Social life, besides its advantages involves major negative effects, since the intensive contacts among individuals can contribute to the fast spread of pathogens. Further on, social activities and lifestyle can lead to the accumulation of waste materials in high amounts, among which corpses are the most important components. The accumulation of wastes inside a nest can promote the establishment of pathogen microorganisms and fungi, therefore waste management, although essential for the colony's survival, represents risk for the performing workers due to the increased probability of getting infected. In order to counterbalance these negative effects, many social defensive mechanisms have evolved, from which the most effective one is the disposal of corpses on waste piles, i.e. the formation of cemeteries. The corpses can also be used as food source mainly by ant species. The consumption of insect remnants, including those of other ant species, is a widespread phenomenon among ants. Corpse cannibalism is mentioned only in a few works, but it seems that the corpses that appear inside the nest or during a battle can be consumed as food. Some recent researches also highlighted the use of corpses during interspecific conflicts; the appearance of corpses can have negative effects on the behavior of the attacked colony. This behavior let us hypothesize that ants are able to recognize the corpses of different species, and react appropriately. Thus, corpses of different origin may have important signal properties. Aims In our study, we investigated (1) the response of different Formica species and that of the slave-maker Polyergus rufescens towards corpses of different rival and non-rival ant species. Besides examining the reactions towards corpses of different origin, we also analyzed the differences in the reaction towards nestmate corpses in various situations. We tested (2) the use of these corpses as sources of potential food and (3) infestations. Furthermore, we analyzed (4) the division of labor during waste management at different levels. Materials and methods In order to answer our questions, we performed investigations under field and laboratory conditions. Before the start of our work, we placed 10 freeze-killed corpses in front of the main entrances and inside the search arenas, respectively, and we observed the behavioral reactions of resident workers towards the corpses of different rival species, the number of nestmate workers around them, and the transport rate and direction of the different corpses. We used several kinds of corpses, namely corpses of nestmates (F. cinerea, F. sanguinea, P. rufescens and F. polyctena) as control, non-nestmates, submissive F. fusca and in some cases F. rufibarbis, slave-makers and their slaves, and territorial wood-ants (F. polyctena, F. pratensis and F. truncorum). In addition, we compared the reactions of the two slave-maker species (facultative F. sanguinea and obligate Polyergus rufescens) towards each other, their slaves, and corpses of potential slave species under laboratory conditions. The role of corpses as food sources was tested in the case of the nestmate corpses of F. polyctena and the corpses of D. melanogaster. The reactions to these corpses were also tested after submerging them in pure oleic acid, as a response to artificial corpse smell. The amount of nestmate corpses used as food sources were further investigated with the help of painted corpses in the case of starved and satiated colonies, and older nestmates and rival C. vagus corpses. The experimental corpses were measured both before their intake into the nest and after their placement on the cemetery. For the analyses of the possible role of the corpses as infection focars, we tested the reactions towards corpses of nestmate F. polyctena treated with spores and hyphae of the entomopathogenic fungi B. bassiana. The division of labor in waste management activities at caste and individual level was analyzed in the polymorphic ant species C. aethiops, which has workers that can be divided in different size castes, namely minor, media and major. Results On the basis of our findings during the field experiments, F. cinerea responded in a clearly different way to the different corpses of its competitors. The corpses of the slave-maker F. sanguinea and those of the territorial wood ants elicited more aggressive reaction, and they were transported much more quickly than the corpses of the submissive species F. fusca, and those of the non-nestmate and nestmate F. cinerea. The majority of corpses were transported inside the nest. During our laboratory experiments with F. cinerea, we found similar reactions, at least towards the major rivals, but there were differences compared to the field observations, due to the different habitat origin of the study colonies. Similarly, we found intensive reactions towards the corpses of the slave maker F. sanguinea, its slave species, and the territorial F. pratensis. Comparing the reaction of the two slave maker species, we found that in F. sanguinea, the corpses of its rival P. rufescens and its slave species elicited the most intensive reaction, which was followed by the reaction towards the corpses belonging to non-nestmates and their slaves. The corpses of species that our study species do not meet under natural conditions, were transported slowly, and elicited a similar reaction to food consumption. P. rufescens reacted (with small differences) similarly towards the different types of corpses, except the corpses of the non-nestmate P. rufescens and its slave, which elicited an intensive reaction. Interestingly, in the territorial F. polyctena, the corpses of another territorial species (F. truncorum) did not elicit an intensive reaction, which was even less pronounced than the reaction towards the corpses of the submissive F. fusca. The most intensive reaction was elicited by the corpses of F. sanguinea, which was followed by the corpses of non-nestmates. Besides the differentiation between the corpses of nestmates and alien species, F. polyctena were able to differentiate corpses treated with concentrated oleic acid from the untreated ones. Corpses treated with oleic acid elicited a fast burial, and, after a while, they were transported inside the nest. The reaction towards the untreated corpses of D. melanogaster elicited a higher level of aggressivity and a faster transport compared to the reactions towards every other corpse type. The analysis of the nestmate corpse consumption rate showed an elevation in the case of satiated colonies, and this remained high even after the retake of normal feeding after the starvation-stress. We also found a rather elevated consumption rate in the case of old corpses and those of the rival C. vagus. In this latter case, the highest rate of corpses taking apart was observed. The reactions towards the infected corpses of different stages showed an exponential response, and these corpses were clearly differentiated by the workers. Those with spores elicited an intensive grooming, while those with hyphae were surrounded by many aggressive individuals, which cleaned them heavily, and after a while both types were transported inside the nests. The analysis of the division of labor showed that a smaller waste management activity was observed in the case of major workers compared to the other two castes (minor, media). In the case of the minor and media workers, we observed individual differences in the waste management and other activities, as well. 15% of workers (independent from caste) were specialized at least temporarily at waste management, while around 67% were present as generalists. Conclusions On the basis of our results, we can conclude that there is a relationship between the origin of corpses and the intensity of response towards them. The differences in reactions towards corpses belonging to different species depended mostly on the nature of the relationship between the two species under study. It seems that subdominant species have a specific defense mechanism against corpses of slave-maker and territorial wood ants species, which can easily destroy their colonies or decrease their colonial fitness; they get rid of these corpses by a rapid transport and/or a taking apart. In the two slave-maker species we found a difference in the reaction towards the corpses of nestmates, non-nestmates, their slaves and the potential slave species, so we can suppose that the slave maker species can differentiate between these corpses despite the similarities in their CHC-profile. In each studied species, the majority of corpses were transported inside the nest, which may have an important role in the familiarization of the young, naive individuals residing the nest interior with potential rivals. Furthermore, these corpses can be consumed as food. Our results support the hypothesis that the consumption of corpses may be much more common than previously supposed, and it depends on the state of the colony and food supply. The possibility of infection by consumption of an infected corpse seems to be very low in F. polyctena, because a very sophisticated parasite recognition system is present; the workers are able to distinguish the corpses infected with hyphae from those infected with the spores of entomopathogenic fungi. Despite the fact that we did not find a worker caste specialized on waste management in Camponotus aethiops, it seems that the efficiency of this labor is enhanced by the temporary specialization of some foragers, thereby reducing the contamination probability, contributing to colony survival. Ant corpses, besides being waste elements and representing the risk of contamination inside the nest, can have other roles, as well. On the basis of our results it is likely that in Formica species corpses can be part of the within and between species communication, they may represent important food sources, and their presence can signal for a colony the position of rival colonies, possible attacks and even information about the state of the colony itself.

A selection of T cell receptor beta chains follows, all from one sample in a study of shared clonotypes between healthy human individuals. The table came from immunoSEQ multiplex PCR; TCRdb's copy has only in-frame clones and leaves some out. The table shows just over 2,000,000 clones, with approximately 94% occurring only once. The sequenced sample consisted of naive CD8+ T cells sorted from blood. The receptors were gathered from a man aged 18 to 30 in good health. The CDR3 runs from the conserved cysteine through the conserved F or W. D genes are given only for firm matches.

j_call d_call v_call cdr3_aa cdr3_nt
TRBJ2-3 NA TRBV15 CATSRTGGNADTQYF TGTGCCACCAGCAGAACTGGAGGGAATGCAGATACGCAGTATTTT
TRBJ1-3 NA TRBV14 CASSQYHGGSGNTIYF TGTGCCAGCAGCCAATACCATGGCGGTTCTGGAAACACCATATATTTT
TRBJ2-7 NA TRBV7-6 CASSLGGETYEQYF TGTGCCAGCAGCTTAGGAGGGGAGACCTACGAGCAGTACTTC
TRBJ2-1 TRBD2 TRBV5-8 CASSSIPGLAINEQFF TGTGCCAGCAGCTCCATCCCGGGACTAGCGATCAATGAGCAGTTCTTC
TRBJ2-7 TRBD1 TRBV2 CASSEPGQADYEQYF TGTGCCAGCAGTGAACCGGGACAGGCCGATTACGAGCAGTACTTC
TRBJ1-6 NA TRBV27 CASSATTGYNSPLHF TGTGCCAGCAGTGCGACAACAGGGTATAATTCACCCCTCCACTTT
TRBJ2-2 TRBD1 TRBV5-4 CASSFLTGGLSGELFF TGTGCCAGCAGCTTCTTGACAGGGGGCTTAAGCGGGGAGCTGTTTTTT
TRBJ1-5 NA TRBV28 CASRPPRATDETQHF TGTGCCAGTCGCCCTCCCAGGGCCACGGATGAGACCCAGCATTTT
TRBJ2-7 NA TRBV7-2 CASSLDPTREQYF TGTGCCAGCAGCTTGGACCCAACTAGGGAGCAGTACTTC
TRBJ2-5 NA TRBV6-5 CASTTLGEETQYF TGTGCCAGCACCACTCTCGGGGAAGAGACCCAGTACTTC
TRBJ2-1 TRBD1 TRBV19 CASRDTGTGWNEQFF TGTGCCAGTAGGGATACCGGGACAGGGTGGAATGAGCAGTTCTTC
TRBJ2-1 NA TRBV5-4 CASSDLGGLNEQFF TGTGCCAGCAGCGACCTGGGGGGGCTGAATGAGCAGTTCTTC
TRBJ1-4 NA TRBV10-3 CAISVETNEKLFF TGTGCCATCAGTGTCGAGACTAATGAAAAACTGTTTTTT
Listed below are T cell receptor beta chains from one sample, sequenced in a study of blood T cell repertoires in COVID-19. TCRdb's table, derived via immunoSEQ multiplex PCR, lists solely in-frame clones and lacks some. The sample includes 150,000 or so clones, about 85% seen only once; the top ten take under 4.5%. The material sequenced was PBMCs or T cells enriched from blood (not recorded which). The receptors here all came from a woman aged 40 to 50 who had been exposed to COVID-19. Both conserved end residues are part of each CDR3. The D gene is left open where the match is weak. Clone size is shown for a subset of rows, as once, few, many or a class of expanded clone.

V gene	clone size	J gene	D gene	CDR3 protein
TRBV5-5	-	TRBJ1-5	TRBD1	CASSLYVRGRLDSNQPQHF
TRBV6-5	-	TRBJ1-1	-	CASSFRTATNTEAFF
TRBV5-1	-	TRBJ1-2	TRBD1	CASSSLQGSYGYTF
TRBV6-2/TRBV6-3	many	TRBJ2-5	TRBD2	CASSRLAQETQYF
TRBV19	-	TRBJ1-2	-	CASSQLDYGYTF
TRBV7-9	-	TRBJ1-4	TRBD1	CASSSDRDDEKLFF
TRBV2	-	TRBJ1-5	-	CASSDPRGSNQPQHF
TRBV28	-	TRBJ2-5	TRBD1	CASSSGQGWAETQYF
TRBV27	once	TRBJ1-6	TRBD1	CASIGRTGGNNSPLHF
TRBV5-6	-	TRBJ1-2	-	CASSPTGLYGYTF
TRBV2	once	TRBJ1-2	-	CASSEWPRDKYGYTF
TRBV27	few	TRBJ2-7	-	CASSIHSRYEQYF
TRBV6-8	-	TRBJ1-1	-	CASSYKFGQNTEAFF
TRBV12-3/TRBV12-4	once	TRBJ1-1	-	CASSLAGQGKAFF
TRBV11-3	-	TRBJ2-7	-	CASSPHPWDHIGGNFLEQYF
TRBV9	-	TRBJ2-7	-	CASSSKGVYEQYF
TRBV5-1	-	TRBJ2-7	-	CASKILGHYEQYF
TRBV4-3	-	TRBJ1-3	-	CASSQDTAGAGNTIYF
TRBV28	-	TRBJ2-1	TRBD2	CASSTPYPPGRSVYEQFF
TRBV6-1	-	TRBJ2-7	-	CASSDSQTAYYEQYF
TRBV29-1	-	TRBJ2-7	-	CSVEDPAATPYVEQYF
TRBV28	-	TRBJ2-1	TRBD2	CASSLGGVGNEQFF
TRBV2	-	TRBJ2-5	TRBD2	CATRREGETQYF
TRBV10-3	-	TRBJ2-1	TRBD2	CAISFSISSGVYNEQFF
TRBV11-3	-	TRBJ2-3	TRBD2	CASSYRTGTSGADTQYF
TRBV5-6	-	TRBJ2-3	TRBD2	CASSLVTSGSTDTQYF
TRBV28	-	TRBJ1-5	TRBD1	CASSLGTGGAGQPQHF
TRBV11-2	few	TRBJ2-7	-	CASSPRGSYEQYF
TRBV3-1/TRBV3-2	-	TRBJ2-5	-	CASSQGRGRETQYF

Item Type: Thesis (PhD)
Creators: Maák István Elek
Hungarian title label: Táplálékforrás, szignál, fertőzésgóc – tetemek szerepe egyes hangyafajoknál (Hymenoptera: Formicidae)
Title of the thesis in foreign language: Food sources, signals or infection focuses – the role of corpses in different ant species (Hymenoptera: Formicidae).
Divisions: Doctoral School of Environmental Sciences
Discipline label: Natural Sciences > Environmental Sciences
Defence date label: 2015. November 25.
Item ID: 2768
Identification Number: 3029452
doi: https://doi.org/10.14232/phd.2768
Date Deposited: 2015. Nov. 05. 18:13
Last Modified: 2017. Jun. 13. 14:45
Depository no.: B 5947
URI: http://doktori.bibl.u-szeged.hu/id/eprint/2768
Defence/Citable status: Defended.